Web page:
Mummy branding and pressure to get back in shape

Find out why our fitness expert, Wendy Macleod, loves working with new mums and hates the pressure put on women to bounce back into shape.

MOMSHELL-YUMMY-MUMMY-BRANDI

Helping new mums regain their pre natal fitness and wellbeing following the birth of their baby, is a huge passion for me. I love working with new mums and babies. Being involved with post natal women has truly allowed me to find my vocation and I can’t imagine not always working with this client group throughout my fitness career, in the future.

On those skinny jeans

Most of you reading this are mums and that makes you my favourite client group. I love working with you, not because I want to be known for how quickly I can help you get back into your skinny jeans, but more importantly, because I believe exercise and the friendship of other new mums helps you ‘feel human again’ after having a baby.

Regaining pre-pregnancy weight/shape/size needs to happen at a pace that is suited to your schedule and situation. I coach women and educate them on the importance of achieving their fitness goals over time. But, what I’m really getting at, is women (me included) do feel the pressure to snap back into shape following childbirth.

Hands up – who feels the pressure?

Even if we don’t want to admit to feeling pressurised, I think most of us do a little. It all goes hand in hand with the many pressures women face now. Going back to work, running a business, being a mum, housewife and looking great – it all takes up a lot of time and energy! No wonder we end up feeling more super tired than supermum!

Mummy brands

The various ways in which women are branded and effectively put into a box these days doesn’t help. We’ve had ‘Hipster parenting’; ‘Yummy Mummy’ and the latest which on discovering almost made me choke on my morning muesli – ‘The Momshell.’

The name speaks for itself. ‘Mother-as-bombshell’ who has bounced right back into her lifestyle or career with no sign of baby weight. Take the following headlines;

  • Miranda Kerr snaps back into svelte pre-pregancy shape
  • Victoria Beckham appears at New York fashion week in one of her bodycon frocks
  • Beyoncé drops 60lb within weeks of delivering daughter Blue Ivy

Of course, these are ‘headlines’ aimed to grab your attention. Celebrities grab headlines and photos of glamorous mums and cute newborns sell magazines. Many celebrities see it as ‘their job’ to look good and they have the resources to help them do it.

Some celebrities are reported to spend 6 hours a day in the gym in the very early post natal stages. Apart from the practical implications like when would you feed your baby? This is so harmful to a post natal woman’s body and could even affect her chances of having a healthy pregnancy in the future. But again celebs and cute babies sell, so what does the media care about the pshychological impact on new mums.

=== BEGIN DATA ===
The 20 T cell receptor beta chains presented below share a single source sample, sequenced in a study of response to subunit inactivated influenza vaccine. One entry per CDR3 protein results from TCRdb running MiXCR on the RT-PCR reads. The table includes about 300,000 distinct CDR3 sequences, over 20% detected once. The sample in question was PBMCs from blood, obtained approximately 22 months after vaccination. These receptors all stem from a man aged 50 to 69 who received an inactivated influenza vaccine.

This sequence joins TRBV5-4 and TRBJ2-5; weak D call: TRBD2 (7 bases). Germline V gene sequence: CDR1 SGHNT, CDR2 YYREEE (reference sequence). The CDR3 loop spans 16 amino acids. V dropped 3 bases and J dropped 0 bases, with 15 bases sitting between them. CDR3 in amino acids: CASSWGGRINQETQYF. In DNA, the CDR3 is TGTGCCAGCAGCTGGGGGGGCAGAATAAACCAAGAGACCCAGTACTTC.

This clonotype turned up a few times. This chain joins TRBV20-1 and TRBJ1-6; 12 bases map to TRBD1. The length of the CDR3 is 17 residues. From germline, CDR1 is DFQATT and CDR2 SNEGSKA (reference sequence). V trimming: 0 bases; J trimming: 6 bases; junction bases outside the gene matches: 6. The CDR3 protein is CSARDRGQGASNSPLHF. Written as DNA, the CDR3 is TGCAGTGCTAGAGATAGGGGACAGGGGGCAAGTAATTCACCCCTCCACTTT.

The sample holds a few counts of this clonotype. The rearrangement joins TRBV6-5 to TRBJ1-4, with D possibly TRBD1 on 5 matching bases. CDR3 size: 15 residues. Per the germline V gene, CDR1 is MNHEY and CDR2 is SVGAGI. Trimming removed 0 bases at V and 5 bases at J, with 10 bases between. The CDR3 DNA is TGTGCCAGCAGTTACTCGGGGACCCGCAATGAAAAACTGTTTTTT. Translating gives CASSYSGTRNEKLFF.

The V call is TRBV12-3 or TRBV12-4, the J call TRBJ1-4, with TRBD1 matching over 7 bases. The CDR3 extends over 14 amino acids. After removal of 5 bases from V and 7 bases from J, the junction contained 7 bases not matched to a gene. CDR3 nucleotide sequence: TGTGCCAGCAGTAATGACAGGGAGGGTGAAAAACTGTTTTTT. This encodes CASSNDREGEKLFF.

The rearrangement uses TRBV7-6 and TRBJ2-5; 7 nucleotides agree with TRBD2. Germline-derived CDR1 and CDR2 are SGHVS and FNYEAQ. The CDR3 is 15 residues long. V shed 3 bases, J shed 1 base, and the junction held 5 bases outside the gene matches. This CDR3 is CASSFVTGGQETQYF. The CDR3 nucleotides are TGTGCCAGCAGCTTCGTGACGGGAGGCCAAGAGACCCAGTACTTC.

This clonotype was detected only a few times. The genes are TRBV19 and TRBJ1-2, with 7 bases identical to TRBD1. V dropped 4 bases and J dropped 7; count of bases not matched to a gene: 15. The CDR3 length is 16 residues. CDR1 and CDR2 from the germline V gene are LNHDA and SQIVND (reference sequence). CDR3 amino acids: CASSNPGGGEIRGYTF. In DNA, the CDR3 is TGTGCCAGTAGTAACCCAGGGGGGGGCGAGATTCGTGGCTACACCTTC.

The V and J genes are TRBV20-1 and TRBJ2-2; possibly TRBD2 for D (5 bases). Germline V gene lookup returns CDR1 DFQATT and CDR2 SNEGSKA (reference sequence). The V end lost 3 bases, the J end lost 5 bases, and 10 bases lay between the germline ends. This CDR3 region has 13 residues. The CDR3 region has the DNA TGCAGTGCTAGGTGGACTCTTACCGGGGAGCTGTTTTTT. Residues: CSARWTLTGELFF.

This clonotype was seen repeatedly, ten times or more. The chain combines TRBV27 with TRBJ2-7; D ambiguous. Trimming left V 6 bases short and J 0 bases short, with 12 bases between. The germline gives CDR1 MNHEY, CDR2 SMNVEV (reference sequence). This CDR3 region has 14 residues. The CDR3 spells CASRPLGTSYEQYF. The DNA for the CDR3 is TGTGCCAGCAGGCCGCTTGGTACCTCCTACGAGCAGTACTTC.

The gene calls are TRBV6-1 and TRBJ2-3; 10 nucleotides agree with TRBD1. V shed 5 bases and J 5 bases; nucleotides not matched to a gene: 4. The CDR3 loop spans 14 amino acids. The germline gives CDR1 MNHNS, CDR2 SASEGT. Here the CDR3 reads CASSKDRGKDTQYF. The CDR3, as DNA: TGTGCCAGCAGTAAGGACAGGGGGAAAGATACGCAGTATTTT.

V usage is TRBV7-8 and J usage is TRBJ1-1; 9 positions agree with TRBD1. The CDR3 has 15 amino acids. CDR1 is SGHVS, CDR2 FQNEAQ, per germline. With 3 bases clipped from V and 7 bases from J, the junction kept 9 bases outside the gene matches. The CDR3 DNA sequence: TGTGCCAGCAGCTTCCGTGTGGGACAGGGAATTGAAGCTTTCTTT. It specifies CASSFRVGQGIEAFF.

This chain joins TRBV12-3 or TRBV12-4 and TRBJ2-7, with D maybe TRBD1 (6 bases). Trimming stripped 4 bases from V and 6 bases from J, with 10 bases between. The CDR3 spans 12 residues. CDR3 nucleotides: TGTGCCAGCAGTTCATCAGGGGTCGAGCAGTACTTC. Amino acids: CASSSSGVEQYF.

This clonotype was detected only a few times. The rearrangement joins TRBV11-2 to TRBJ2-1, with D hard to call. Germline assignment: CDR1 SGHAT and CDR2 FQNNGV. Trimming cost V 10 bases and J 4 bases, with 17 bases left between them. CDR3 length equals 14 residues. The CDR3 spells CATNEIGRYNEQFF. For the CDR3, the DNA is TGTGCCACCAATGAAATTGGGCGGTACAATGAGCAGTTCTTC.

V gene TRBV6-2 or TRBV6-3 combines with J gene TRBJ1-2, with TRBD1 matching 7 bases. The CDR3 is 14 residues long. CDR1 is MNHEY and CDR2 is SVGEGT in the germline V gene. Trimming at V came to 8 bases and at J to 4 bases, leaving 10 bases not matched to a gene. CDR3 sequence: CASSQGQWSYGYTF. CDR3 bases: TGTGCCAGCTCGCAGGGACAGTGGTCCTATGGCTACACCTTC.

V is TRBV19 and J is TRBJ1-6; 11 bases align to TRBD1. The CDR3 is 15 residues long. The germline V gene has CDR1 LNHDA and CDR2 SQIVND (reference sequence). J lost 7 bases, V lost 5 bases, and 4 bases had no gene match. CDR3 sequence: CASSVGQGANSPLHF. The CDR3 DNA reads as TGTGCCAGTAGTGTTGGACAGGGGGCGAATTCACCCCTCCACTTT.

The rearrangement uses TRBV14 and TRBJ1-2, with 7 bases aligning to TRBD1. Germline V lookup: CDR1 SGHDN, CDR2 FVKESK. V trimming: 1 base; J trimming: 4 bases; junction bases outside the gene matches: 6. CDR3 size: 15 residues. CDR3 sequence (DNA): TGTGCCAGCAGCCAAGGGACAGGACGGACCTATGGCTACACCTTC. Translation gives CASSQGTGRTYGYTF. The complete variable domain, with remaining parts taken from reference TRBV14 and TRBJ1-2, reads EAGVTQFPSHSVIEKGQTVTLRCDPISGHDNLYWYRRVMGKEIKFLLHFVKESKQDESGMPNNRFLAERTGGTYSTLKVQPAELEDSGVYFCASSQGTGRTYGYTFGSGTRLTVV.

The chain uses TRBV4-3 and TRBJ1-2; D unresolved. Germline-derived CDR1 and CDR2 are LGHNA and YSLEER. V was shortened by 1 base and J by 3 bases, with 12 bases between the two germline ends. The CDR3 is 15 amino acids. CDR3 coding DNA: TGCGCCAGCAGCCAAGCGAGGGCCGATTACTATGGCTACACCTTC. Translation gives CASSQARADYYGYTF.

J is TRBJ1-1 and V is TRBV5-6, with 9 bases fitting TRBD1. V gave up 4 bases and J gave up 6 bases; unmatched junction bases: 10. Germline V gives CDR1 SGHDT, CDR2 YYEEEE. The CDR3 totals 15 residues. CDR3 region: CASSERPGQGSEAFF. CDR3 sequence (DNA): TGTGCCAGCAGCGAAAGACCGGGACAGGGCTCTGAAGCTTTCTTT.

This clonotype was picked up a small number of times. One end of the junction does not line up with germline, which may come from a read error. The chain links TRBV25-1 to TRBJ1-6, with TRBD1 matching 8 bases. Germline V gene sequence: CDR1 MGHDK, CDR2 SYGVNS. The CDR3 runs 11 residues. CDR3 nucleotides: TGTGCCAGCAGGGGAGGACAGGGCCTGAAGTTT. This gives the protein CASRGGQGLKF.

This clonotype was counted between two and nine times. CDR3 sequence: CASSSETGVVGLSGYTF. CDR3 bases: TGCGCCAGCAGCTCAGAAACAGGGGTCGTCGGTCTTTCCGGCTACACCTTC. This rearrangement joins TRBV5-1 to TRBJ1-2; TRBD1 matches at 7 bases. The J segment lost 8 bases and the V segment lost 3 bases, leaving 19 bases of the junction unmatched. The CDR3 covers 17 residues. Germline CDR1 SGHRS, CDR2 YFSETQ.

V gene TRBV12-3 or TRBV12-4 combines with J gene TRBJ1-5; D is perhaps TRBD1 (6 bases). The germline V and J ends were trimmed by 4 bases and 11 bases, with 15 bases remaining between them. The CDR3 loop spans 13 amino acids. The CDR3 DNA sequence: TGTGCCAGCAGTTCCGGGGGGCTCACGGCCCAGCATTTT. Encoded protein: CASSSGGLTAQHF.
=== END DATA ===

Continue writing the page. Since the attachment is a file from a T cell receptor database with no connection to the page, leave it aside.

Psychological impact

I took part in an interesting radio chat on this topic recently and think it’s quite incredible how the media feels it has a right to brand women. Women who have for 9 months, grown a baby, given birth, some suffered health scares throughout their pregnancy and then undergone what seems like a 5 day labour only to be told in not so many words that if they don’t comply with the ‘Momshell’ description at the end of it all they’ve somehow failed.

Most of us know that we shouldn’t take mummy branding seriously. We know that the only thing that really matters is the safe arrival of our precious new baby. On a minor level it is irritating. But, I am conscious that ever present images of perfect ‘photoshoped’ mums with cute weeks old babies may seep into new mums minds at a time in their life when they are feeling particularly vulnerable or unsure of their role as new mum.

It’s all about you!

So my message for this feature is not to lecture you on how quickly you should be getting your gym kit back on, or even what exercises are best for getting rid of the ‘baby belly’ (yet another term I hate) but to start with a sensible fitness and wellbeing plan that is realistic in terms of time frame for you and your baby.

If we are going to put any type of pressure on new Mums, it should perhaps be to have a new found respect for the physiological changes that have occurred and continue to occur within our bodies during pregnancy and beyond. All women’s physiology changes dramatically following childbirth and it takes time, and indeed nurture to bring it back to its previously strong, healthy state.

So absolutely look forward to feeling fit again, set positive fitness goals, aim to get back into an old favourite pair of jeans again – that’s great. But do it within a sensible time frame, perhaps with a good pre/post natal trainer and make that your only pressure… certainly in those first few post natal
months.

Read more from Wendy MacLeod

Beating the baby blues with exercise

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